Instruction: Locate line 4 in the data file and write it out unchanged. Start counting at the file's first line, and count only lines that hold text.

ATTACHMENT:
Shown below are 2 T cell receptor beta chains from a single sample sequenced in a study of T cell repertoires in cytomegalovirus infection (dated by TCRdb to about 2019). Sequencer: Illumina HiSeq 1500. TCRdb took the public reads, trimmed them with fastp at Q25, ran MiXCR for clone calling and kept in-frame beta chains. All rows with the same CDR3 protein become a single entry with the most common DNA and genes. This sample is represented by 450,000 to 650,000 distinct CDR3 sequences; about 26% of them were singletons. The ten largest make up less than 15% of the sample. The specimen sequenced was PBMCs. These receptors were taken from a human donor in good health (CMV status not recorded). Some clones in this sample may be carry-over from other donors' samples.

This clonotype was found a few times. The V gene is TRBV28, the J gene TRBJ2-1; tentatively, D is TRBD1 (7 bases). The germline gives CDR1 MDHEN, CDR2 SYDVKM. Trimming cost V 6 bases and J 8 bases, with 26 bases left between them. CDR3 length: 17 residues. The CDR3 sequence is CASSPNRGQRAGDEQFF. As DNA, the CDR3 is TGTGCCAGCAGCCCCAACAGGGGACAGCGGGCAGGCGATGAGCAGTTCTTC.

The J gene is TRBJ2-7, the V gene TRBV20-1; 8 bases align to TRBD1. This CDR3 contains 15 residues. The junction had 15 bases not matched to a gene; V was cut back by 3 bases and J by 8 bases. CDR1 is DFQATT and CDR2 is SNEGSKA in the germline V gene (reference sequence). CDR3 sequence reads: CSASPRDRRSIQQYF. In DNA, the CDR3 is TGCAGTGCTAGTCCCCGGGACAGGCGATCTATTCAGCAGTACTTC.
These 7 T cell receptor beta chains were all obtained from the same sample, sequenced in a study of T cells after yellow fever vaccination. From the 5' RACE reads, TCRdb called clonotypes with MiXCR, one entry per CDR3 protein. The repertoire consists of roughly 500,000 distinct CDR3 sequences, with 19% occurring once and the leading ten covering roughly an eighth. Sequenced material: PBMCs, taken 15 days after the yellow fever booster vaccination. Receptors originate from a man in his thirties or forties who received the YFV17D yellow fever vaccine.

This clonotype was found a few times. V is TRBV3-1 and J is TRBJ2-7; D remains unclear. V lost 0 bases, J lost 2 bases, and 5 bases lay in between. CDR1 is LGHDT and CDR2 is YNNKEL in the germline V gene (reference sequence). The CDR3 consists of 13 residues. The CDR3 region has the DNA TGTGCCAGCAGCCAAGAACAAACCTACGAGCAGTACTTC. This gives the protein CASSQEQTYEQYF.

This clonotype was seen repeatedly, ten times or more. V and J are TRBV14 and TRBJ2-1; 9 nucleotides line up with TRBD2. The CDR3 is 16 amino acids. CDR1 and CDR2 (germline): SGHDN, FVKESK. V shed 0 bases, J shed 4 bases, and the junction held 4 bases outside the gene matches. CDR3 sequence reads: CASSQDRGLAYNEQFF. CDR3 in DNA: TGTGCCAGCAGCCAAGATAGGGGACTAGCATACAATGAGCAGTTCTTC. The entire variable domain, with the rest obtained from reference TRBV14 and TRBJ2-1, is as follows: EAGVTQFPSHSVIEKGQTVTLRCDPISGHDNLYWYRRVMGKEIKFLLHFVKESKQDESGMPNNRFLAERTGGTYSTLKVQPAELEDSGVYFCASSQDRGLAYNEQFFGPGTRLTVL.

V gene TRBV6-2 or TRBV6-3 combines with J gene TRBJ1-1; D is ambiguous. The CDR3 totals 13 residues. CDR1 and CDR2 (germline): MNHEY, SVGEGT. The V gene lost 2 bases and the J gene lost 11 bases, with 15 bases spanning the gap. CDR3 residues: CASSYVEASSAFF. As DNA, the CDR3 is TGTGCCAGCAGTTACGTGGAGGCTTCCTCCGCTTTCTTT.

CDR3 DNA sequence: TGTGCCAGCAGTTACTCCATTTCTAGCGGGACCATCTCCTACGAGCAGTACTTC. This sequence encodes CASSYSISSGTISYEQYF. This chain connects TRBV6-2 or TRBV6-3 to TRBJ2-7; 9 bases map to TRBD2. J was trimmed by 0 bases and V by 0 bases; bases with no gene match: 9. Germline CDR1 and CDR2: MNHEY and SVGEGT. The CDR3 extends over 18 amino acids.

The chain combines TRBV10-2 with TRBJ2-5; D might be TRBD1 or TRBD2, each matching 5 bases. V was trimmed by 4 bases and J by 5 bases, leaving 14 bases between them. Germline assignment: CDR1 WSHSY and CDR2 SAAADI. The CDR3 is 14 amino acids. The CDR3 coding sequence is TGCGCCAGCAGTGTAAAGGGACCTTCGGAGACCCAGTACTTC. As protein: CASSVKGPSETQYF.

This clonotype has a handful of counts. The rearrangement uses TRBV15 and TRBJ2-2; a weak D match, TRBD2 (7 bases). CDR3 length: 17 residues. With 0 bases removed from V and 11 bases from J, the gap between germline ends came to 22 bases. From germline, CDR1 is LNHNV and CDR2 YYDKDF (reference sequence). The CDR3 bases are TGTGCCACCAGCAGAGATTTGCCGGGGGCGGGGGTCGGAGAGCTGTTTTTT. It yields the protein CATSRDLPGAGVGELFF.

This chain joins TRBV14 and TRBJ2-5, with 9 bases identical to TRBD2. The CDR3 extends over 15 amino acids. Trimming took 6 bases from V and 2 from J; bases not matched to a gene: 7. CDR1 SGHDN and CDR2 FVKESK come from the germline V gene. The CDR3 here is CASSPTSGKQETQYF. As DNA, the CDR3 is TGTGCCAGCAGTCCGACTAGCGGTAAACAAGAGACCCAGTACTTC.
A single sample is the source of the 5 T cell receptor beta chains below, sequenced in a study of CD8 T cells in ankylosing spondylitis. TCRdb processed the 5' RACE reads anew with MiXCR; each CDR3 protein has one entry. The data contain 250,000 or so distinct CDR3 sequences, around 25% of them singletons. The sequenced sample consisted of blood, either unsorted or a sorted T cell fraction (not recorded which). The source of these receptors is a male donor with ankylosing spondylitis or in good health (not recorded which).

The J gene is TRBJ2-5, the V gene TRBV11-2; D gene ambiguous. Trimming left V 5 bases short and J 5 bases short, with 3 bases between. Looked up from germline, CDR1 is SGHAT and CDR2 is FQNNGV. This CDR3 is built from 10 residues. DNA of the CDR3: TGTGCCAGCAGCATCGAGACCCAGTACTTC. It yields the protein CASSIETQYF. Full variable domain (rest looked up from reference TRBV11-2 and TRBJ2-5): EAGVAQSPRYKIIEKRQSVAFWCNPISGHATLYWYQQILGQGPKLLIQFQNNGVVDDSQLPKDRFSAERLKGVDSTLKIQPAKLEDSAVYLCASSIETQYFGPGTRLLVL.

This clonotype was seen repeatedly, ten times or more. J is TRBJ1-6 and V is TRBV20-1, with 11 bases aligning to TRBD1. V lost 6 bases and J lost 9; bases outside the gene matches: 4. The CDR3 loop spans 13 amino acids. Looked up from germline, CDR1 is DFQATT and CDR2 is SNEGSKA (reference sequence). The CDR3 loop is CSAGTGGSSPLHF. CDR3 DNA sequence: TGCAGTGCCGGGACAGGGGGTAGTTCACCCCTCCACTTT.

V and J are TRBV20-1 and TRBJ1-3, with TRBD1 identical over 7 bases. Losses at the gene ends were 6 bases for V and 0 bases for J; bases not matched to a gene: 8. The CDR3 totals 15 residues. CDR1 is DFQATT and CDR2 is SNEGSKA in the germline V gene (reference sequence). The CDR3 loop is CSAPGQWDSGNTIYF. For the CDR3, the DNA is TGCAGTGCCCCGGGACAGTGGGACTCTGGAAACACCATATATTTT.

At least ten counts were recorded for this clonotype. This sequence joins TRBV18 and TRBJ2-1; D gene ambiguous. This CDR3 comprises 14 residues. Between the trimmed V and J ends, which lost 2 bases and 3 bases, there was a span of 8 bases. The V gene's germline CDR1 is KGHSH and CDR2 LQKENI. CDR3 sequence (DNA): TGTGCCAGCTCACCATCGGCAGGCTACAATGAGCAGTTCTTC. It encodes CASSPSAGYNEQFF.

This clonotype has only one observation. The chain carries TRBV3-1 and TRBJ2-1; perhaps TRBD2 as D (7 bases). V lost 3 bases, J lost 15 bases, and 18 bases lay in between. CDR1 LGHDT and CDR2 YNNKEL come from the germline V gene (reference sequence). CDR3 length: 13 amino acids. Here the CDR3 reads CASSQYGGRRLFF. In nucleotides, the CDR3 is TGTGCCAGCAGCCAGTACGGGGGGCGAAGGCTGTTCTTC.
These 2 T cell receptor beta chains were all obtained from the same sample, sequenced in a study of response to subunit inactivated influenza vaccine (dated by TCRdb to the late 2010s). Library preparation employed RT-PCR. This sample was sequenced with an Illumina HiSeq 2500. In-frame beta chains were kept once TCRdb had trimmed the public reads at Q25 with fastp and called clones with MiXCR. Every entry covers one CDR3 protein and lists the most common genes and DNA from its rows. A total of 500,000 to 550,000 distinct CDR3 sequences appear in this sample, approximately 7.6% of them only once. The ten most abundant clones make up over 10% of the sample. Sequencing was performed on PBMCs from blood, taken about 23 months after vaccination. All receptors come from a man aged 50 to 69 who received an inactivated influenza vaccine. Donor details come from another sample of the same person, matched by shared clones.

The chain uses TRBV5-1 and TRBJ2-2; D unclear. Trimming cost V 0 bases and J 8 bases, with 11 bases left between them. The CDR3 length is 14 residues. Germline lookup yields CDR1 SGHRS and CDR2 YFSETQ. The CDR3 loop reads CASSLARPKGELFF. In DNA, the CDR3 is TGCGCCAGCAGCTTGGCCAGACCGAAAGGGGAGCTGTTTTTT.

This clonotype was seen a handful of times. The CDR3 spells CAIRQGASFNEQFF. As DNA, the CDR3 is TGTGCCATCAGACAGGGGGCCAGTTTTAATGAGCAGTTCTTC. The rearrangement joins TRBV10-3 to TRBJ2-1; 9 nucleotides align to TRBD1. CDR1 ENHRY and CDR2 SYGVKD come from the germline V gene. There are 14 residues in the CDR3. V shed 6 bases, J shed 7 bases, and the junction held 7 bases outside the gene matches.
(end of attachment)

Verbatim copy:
These 7 T cell receptor beta chains were all obtained from the same sample, sequenced in a study of T cells after yellow fever vaccination. From the 5' RACE reads, TCRdb called clonotypes with MiXCR, one entry per CDR3 protein. The repertoire consists of roughly 500,000 distinct CDR3 sequences, with 19% occurring once and the leading ten covering roughly an eighth. Sequenced material: PBMCs, taken 15 days after the yellow fever booster vaccination. Receptors originate from a man in his thirties or forties who received the YFV17D yellow fever vaccine.